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N2 - Background: Lowering low-density lipoprotein cholesterol (LDL-C) is the primary focus of the management of dyslipidemia in patients with or at risk for cardiovascular disease. However, use of a statin alone may be insufficient for the treatment of mixed dyslipidemia, which is characterized by low levels of high-density lipoprotein cholesterol and elevated levels of triglycerides, with or without elevated levels of LDL-C. Objective: This report reviews the evidence for the efficacy and tolerability of different combination treatments for the management of mixed dyslipidemia, as supported by clinical-trial data and recommended by national guidelines. Methods: Using the terms lipid-modifying therapy, combination therapy, combination statin-fibrate therapy, and mixed dyslipidemia, a search of PubMed was conducted (completed in April 2007, updated to October 2007) to identify English-language publications and pertinent studies of fibrate combination therapy in patients with mixed dyslipidemia, including those with diabetes or the metabolic syndrome. Results: National guidelines recommend the addition of either niacin (nicotinic acid) or a fibrate to statin therapy in patients with mixed dyslipidemia to achieve better overall lipid control. Fibrates do not have detrimental effects on uric acid levels or glycemic control in patients with diabetes or the metabolic syndrome. Based on data from the US Food and Drug Administration Adverse Event Reporting System indicating that gemfibrozil plus a statin was associated with a 15-fold higher risk of rhabdomyolysis than fenofibrate plus a statin, fenofibrate may be the fi-brate of choice for use in combination with a statin. As reported by the Fenofibrate Intervention and Event Lowering in Diabetes study, fenofibrate treatment has also been associated with microvascular benefits in patients with type 2 diabetes, which is consistent with preliminary evidence from the Diabetes Atherosclerosis Intervention Study. Conclusion: The addition of fenofibrate to statin therapy may be a useful strategy for the management of mixed dyslipidemia in patients with or at risk for cardiovascular disease.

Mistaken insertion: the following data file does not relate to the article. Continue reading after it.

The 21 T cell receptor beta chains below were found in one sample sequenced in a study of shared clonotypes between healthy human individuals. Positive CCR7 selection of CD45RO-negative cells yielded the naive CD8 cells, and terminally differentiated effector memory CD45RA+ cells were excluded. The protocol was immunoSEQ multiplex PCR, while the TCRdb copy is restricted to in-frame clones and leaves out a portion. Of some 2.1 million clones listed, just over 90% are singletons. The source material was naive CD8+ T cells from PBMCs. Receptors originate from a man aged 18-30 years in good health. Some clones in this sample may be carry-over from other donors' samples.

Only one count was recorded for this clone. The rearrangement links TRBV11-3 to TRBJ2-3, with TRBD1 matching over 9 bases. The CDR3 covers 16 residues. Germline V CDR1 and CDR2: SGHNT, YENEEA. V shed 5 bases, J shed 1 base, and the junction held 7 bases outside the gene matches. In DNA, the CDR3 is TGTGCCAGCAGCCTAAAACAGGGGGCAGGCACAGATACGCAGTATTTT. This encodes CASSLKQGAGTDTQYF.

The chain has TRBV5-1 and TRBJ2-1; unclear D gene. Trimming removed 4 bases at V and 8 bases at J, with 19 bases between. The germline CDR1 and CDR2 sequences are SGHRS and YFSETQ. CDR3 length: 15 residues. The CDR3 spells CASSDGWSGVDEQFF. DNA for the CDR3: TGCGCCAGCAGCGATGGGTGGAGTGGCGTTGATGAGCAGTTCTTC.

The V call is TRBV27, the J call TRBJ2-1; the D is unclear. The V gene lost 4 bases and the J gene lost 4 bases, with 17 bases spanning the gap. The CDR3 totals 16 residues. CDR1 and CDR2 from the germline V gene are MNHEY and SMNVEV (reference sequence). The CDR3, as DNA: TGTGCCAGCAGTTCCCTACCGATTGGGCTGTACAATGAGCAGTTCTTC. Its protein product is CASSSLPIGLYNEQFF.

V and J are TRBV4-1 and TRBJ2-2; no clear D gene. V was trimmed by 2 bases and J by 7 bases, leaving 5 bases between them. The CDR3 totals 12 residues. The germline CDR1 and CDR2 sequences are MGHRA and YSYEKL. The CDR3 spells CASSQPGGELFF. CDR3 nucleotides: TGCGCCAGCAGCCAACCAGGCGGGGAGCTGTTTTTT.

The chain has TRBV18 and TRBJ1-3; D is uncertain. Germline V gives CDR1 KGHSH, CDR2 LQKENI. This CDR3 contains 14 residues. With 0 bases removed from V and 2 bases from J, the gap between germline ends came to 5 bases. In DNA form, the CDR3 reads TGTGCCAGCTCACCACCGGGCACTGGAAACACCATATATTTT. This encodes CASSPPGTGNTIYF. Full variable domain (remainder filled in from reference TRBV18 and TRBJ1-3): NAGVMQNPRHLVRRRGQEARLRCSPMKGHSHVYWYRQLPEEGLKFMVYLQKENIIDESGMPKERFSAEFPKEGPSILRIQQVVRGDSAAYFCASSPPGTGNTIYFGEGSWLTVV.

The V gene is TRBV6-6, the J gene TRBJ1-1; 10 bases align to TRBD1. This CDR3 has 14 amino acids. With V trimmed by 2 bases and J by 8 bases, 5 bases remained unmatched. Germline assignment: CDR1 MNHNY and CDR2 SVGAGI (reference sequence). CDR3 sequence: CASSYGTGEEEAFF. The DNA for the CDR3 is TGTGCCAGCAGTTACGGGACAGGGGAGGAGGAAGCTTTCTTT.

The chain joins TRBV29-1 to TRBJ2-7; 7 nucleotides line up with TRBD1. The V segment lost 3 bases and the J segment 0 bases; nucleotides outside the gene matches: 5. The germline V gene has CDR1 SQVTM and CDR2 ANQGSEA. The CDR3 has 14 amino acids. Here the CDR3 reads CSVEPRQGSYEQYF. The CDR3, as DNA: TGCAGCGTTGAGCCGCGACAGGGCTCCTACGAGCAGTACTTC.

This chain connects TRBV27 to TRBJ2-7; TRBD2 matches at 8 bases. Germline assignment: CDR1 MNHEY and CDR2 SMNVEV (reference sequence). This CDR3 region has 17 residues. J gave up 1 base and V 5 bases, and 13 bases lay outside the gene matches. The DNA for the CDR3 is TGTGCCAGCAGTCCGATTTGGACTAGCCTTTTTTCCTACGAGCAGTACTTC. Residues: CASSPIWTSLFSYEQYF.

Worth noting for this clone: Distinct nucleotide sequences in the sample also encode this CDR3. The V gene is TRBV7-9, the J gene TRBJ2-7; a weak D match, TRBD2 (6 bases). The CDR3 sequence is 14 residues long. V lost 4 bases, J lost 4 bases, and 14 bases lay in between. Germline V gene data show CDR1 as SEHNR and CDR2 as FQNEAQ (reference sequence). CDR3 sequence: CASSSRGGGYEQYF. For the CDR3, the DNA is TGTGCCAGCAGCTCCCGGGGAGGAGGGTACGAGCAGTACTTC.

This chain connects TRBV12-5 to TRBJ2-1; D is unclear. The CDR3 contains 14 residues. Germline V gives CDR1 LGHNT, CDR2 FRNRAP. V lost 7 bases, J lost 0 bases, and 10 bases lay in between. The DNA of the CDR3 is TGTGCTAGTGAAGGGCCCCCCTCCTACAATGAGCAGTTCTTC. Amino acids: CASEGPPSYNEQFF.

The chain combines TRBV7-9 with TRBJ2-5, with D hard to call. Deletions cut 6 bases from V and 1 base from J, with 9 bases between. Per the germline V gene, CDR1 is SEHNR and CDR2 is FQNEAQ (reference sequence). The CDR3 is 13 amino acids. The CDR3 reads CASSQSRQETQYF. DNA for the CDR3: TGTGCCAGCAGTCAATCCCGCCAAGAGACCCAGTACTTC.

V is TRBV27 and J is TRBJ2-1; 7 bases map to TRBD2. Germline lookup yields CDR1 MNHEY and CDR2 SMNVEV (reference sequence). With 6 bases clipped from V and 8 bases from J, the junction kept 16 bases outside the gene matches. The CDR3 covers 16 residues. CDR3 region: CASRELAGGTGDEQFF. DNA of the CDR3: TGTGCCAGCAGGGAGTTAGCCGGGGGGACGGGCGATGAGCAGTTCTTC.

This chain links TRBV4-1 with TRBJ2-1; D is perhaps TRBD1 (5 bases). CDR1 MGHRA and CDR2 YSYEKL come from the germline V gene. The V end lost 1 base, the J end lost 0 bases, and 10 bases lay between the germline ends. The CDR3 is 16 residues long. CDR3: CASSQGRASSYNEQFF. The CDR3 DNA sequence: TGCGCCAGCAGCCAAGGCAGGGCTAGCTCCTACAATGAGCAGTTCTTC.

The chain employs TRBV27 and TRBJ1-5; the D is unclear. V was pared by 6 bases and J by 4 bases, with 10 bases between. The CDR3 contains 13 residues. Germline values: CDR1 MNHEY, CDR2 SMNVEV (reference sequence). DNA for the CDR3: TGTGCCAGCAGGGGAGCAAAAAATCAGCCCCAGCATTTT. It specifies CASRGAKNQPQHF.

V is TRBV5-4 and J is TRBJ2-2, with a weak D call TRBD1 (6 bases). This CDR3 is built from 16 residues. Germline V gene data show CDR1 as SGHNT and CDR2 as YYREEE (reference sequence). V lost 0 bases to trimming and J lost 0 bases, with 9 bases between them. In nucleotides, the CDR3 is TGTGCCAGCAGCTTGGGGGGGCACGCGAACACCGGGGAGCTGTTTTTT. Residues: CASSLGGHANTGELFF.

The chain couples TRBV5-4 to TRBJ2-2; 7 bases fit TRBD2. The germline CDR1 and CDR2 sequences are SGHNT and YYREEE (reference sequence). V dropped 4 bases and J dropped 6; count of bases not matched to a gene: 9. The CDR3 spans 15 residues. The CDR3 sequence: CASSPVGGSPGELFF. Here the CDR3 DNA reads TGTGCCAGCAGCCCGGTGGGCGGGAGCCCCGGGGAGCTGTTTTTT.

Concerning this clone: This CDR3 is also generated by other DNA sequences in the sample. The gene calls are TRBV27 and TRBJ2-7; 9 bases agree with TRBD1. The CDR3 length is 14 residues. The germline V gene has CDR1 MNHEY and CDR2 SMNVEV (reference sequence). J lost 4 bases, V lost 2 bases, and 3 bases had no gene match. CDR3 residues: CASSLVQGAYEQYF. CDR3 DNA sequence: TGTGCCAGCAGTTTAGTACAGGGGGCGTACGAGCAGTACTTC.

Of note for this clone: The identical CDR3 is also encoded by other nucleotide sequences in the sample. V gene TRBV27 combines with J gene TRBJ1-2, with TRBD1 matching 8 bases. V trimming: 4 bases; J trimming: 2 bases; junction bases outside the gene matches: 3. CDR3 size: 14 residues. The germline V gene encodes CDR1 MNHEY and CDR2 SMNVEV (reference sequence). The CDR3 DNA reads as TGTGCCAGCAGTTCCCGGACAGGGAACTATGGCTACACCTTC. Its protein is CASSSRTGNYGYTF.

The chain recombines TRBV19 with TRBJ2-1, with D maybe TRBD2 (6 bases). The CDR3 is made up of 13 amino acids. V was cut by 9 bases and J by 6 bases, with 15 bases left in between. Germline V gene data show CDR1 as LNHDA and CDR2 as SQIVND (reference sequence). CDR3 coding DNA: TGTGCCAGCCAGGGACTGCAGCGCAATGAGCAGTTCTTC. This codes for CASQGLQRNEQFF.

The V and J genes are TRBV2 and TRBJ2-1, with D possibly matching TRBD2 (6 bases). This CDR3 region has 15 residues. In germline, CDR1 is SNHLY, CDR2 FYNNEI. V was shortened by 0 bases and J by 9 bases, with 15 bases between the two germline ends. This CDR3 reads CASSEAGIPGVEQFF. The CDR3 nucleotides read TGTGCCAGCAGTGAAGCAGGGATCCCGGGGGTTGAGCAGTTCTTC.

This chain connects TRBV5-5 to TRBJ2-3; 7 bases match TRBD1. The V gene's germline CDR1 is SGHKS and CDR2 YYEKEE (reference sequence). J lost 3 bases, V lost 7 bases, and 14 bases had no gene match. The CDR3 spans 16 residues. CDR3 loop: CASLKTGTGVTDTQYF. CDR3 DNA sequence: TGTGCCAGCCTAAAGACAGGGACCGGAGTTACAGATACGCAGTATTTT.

AB - Background: Lowering low-density lipoprotein cholesterol (LDL-C) is the primary focus of the management of dyslipidemia in patients with or at risk for cardiovascular disease. However, use of a statin alone may be insufficient for the treatment of mixed dyslipidemia, which is characterized by low levels of high-density lipoprotein cholesterol and elevated levels of triglycerides, with or without elevated levels of LDL-C. Objective: This report reviews the evidence for the efficacy and tolerability of different combination treatments for the management of mixed dyslipidemia, as supported by clinical-trial data and recommended by national guidelines. Methods: Using the terms lipid-modifying therapy, combination therapy, combination statin-fibrate therapy, and mixed dyslipidemia, a search of PubMed was conducted (completed in April 2007, updated to October 2007) to identify English-language publications and pertinent studies of fibrate combination therapy in patients with mixed dyslipidemia, including those with diabetes or the metabolic syndrome. Results: National guidelines recommend the addition of either niacin (nicotinic acid) or a fibrate to statin therapy in patients with mixed dyslipidemia to achieve better overall lipid control. Fibrates do not have detrimental effects on uric acid levels or glycemic control in patients with diabetes or the metabolic syndrome. Based on data from the US Food and Drug Administration Adverse Event Reporting System indicating that gemfibrozil plus a statin was associated with a 15-fold higher risk of rhabdomyolysis than fenofibrate plus a statin, fenofibrate may be the fi-brate of choice for use in combination with a statin. As reported by the Fenofibrate Intervention and Event Lowering in Diabetes study, fenofibrate treatment has also been associated with microvascular benefits in patients with type 2 diabetes, which is consistent with preliminary evidence from the Diabetes Atherosclerosis Intervention Study. Conclusion: The addition of fenofibrate to statin therapy may be a useful strategy for the management of mixed dyslipidemia in patients with or at risk for cardiovascular disease.